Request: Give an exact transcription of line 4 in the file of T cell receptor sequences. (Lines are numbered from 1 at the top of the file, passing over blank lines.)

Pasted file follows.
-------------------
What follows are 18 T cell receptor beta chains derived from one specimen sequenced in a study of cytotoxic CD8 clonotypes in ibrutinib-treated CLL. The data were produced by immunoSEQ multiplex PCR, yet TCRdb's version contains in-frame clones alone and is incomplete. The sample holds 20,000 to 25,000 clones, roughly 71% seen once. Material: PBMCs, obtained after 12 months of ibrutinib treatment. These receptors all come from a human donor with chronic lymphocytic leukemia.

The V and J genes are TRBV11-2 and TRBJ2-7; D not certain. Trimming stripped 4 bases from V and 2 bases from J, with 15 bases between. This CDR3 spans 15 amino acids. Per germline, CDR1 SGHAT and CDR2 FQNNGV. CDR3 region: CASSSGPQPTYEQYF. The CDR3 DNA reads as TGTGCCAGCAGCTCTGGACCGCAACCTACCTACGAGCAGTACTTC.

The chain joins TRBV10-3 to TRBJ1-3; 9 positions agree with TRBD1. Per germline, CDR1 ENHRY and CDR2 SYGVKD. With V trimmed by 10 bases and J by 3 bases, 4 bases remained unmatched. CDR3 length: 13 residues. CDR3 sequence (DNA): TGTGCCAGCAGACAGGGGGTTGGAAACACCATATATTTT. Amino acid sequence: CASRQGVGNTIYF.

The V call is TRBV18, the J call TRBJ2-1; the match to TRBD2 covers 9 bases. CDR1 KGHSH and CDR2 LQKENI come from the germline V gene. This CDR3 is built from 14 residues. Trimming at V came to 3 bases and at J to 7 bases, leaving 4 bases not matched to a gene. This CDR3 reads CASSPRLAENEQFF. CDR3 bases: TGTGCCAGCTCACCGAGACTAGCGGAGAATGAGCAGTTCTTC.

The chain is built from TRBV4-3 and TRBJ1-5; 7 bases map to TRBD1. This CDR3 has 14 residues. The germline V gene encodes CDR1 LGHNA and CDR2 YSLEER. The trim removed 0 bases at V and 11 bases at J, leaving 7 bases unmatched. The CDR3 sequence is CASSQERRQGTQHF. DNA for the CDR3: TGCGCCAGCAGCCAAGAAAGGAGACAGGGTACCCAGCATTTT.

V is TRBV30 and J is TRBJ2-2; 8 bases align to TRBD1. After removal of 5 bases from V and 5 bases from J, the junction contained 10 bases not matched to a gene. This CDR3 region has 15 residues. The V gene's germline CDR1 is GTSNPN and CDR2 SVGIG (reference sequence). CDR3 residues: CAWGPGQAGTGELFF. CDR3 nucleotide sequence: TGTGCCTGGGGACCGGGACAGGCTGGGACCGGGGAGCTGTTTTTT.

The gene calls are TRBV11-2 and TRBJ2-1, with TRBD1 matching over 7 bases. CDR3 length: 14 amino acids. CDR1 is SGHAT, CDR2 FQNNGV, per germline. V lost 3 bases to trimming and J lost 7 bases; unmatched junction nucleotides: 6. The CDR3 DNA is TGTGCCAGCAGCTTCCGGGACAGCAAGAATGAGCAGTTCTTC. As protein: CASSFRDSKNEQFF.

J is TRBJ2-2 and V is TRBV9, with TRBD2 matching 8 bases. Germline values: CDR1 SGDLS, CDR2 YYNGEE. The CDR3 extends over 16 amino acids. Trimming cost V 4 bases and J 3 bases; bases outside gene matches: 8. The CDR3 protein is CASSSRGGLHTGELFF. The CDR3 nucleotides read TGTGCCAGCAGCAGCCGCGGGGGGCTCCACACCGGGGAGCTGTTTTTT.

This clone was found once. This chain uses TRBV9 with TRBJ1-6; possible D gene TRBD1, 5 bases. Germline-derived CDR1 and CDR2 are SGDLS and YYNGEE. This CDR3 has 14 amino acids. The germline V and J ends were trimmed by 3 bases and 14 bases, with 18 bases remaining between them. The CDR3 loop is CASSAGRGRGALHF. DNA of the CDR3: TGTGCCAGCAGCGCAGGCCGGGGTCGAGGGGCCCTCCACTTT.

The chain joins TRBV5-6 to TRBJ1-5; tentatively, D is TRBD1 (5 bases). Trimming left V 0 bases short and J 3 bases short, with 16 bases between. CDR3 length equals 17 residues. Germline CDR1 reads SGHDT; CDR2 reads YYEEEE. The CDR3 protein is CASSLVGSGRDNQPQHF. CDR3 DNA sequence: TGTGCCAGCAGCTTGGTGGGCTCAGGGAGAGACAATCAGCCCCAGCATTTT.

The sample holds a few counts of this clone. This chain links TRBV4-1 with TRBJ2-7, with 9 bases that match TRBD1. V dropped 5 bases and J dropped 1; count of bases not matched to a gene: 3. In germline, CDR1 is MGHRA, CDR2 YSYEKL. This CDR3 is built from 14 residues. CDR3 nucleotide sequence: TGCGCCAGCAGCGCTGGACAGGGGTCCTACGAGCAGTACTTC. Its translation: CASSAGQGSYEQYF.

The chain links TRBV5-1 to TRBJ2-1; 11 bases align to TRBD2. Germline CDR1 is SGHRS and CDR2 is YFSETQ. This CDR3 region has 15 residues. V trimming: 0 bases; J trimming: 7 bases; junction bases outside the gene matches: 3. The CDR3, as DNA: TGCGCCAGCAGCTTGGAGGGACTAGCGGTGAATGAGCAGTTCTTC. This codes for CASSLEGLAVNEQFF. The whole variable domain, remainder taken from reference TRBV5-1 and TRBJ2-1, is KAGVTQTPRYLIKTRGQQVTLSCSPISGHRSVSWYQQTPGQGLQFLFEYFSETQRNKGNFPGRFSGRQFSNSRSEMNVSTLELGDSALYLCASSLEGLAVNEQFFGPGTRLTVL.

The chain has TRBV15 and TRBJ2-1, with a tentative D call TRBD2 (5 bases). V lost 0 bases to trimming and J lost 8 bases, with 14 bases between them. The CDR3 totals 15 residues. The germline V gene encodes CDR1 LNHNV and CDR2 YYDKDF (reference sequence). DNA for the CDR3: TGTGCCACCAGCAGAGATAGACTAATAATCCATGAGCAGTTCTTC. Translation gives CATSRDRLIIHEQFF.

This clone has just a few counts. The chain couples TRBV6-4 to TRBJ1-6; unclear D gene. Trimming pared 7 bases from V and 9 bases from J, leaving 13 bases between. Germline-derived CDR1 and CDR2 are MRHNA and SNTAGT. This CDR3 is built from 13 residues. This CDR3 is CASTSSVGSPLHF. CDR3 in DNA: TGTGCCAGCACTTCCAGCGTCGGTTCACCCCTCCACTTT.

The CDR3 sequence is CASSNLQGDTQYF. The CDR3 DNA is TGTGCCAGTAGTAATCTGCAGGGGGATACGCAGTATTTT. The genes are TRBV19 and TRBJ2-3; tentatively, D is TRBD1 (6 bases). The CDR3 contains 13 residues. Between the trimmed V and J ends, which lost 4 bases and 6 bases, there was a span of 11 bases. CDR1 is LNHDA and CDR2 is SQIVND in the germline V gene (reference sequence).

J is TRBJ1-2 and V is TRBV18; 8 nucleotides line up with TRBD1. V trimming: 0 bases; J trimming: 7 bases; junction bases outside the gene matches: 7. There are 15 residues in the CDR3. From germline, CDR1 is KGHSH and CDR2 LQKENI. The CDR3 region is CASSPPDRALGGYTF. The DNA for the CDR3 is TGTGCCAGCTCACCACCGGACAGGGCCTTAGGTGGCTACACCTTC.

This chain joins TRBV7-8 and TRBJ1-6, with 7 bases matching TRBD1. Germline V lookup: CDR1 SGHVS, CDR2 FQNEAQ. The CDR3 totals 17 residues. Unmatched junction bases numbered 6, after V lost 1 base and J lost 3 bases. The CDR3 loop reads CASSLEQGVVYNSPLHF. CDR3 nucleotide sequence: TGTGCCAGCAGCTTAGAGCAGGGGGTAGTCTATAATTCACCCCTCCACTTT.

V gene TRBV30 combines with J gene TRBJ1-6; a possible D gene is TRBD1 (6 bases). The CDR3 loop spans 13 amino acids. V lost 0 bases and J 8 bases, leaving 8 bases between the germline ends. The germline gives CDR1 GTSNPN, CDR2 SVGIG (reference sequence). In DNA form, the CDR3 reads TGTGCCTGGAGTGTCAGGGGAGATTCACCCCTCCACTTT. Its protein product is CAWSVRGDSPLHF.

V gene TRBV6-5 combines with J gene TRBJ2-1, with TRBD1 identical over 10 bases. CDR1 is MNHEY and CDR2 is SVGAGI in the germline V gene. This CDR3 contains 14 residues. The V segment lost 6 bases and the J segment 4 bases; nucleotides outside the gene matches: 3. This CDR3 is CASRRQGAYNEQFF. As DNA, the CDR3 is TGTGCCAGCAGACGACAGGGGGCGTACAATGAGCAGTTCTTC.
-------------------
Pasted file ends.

The V call is TRBV18, the J call TRBJ2-1; the match to TRBD2 covers 9 bases. CDR1 KGHSH and CDR2 LQKENI come from the germline V gene. This CDR3 is built from 14 residues. Trimming at V came to 3 bases and at J to 7 bases, leaving 4 bases not matched to a gene. This CDR3 reads CASSPRLAENEQFF. CDR3 bases: TGTGCCAGCTCACCGAGACTAGCGGAGAATGAGCAGTTCTTC.